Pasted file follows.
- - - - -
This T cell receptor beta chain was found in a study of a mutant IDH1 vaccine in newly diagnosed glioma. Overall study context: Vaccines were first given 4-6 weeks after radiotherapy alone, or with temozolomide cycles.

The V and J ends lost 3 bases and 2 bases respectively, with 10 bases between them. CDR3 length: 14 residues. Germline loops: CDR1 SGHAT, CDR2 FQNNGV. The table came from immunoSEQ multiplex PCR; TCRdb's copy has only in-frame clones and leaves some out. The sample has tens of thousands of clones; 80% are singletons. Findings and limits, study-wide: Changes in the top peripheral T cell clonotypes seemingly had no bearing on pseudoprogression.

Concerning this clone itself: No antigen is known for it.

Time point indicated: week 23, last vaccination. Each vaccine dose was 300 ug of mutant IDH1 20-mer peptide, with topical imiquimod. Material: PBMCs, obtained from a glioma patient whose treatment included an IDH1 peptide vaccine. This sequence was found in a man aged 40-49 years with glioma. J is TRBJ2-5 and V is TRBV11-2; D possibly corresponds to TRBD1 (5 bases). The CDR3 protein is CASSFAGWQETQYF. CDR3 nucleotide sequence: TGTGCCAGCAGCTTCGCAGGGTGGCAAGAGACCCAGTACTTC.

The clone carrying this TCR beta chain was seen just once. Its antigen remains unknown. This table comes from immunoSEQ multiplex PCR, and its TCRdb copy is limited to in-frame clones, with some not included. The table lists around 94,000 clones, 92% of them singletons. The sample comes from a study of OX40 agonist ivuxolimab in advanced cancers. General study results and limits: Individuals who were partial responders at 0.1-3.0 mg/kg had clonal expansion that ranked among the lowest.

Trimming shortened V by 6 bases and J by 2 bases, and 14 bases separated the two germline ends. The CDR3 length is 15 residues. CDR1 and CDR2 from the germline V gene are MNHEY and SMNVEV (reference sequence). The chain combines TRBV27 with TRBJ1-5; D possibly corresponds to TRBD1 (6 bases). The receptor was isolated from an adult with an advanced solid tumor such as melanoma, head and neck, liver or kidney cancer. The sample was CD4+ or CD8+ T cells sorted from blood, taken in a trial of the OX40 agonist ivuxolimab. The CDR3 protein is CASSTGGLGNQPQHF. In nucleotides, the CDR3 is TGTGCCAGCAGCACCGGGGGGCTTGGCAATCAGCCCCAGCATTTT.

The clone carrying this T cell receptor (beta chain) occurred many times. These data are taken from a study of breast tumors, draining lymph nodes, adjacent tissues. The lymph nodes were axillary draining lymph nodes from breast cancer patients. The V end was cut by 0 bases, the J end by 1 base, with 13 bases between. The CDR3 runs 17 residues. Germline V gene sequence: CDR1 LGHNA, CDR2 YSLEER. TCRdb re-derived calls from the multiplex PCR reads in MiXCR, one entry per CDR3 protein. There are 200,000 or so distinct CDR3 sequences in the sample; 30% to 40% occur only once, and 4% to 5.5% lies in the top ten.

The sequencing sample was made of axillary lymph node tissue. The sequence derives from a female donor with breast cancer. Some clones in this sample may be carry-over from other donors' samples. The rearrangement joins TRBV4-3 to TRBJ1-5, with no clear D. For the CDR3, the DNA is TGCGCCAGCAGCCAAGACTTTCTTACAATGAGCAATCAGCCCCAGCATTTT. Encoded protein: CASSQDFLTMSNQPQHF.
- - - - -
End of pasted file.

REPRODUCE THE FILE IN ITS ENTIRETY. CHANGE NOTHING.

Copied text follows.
This T cell receptor beta chain was found in a study of a mutant IDH1 vaccine in newly diagnosed glioma. Overall study context: Vaccines were first given 4-6 weeks after radiotherapy alone, or with temozolomide cycles.

The V and J ends lost 3 bases and 2 bases respectively, with 10 bases between them. CDR3 length: 14 residues. Germline loops: CDR1 SGHAT, CDR2 FQNNGV. The table came from immunoSEQ multiplex PCR; TCRdb's copy has only in-frame clones and leaves some out. The sample has tens of thousands of clones; 80% are singletons. Findings and limits, study-wide: Changes in the top peripheral T cell clonotypes seemingly had no bearing on pseudoprogression.

Concerning this clone itself: No antigen is known for it.

Time point indicated: week 23, last vaccination. Each vaccine dose was 300 ug of mutant IDH1 20-mer peptide, with topical imiquimod. Material: PBMCs, obtained from a glioma patient whose treatment included an IDH1 peptide vaccine. This sequence was found in a man aged 40-49 years with glioma. J is TRBJ2-5 and V is TRBV11-2; D possibly corresponds to TRBD1 (5 bases). The CDR3 protein is CASSFAGWQETQYF. CDR3 nucleotide sequence: TGTGCCAGCAGCTTCGCAGGGTGGCAAGAGACCCAGTACTTC.

The clone carrying this TCR beta chain was seen just once. Its antigen remains unknown. This table comes from immunoSEQ multiplex PCR, and its TCRdb copy is limited to in-frame clones, with some not included. The table lists around 94,000 clones, 92% of them singletons. The sample comes from a study of OX40 agonist ivuxolimab in advanced cancers. General study results and limits: Individuals who were partial responders at 0.1-3.0 mg/kg had clonal expansion that ranked among the lowest.

Trimming shortened V by 6 bases and J by 2 bases, and 14 bases separated the two germline ends. The CDR3 length is 15 residues. CDR1 and CDR2 from the germline V gene are MNHEY and SMNVEV (reference sequence). The chain combines TRBV27 with TRBJ1-5; D possibly corresponds to TRBD1 (6 bases). The receptor was isolated from an adult with an advanced solid tumor such as melanoma, head and neck, liver or kidney cancer. The sample was CD4+ or CD8+ T cells sorted from blood, taken in a trial of the OX40 agonist ivuxolimab. The CDR3 protein is CASSTGGLGNQPQHF. In nucleotides, the CDR3 is TGTGCCAGCAGCACCGGGGGGCTTGGCAATCAGCCCCAGCATTTT.

The clone carrying this T cell receptor (beta chain) occurred many times. These data are taken from a study of breast tumors, draining lymph nodes, adjacent tissues. The lymph nodes were axillary draining lymph nodes from breast cancer patients. The V end was cut by 0 bases, the J end by 1 base, with 13 bases between. The CDR3 runs 17 residues. Germline V gene sequence: CDR1 LGHNA, CDR2 YSLEER. TCRdb re-derived calls from the multiplex PCR reads in MiXCR, one entry per CDR3 protein. There are 200,000 or so distinct CDR3 sequences in the sample; 30% to 40% occur only once, and 4% to 5.5% lies in the top ten.

The sequencing sample was made of axillary lymph node tissue. The sequence derives from a female donor with breast cancer. Some clones in this sample may be carry-over from other donors' samples. The rearrangement joins TRBV4-3 to TRBJ1-5, with no clear D. For the CDR3, the DNA is TGCGCCAGCAGCCAAGACTTTCTTACAATGAGCAATCAGCCCCAGCATTTT. Encoded protein: CASSQDFLTMSNQPQHF.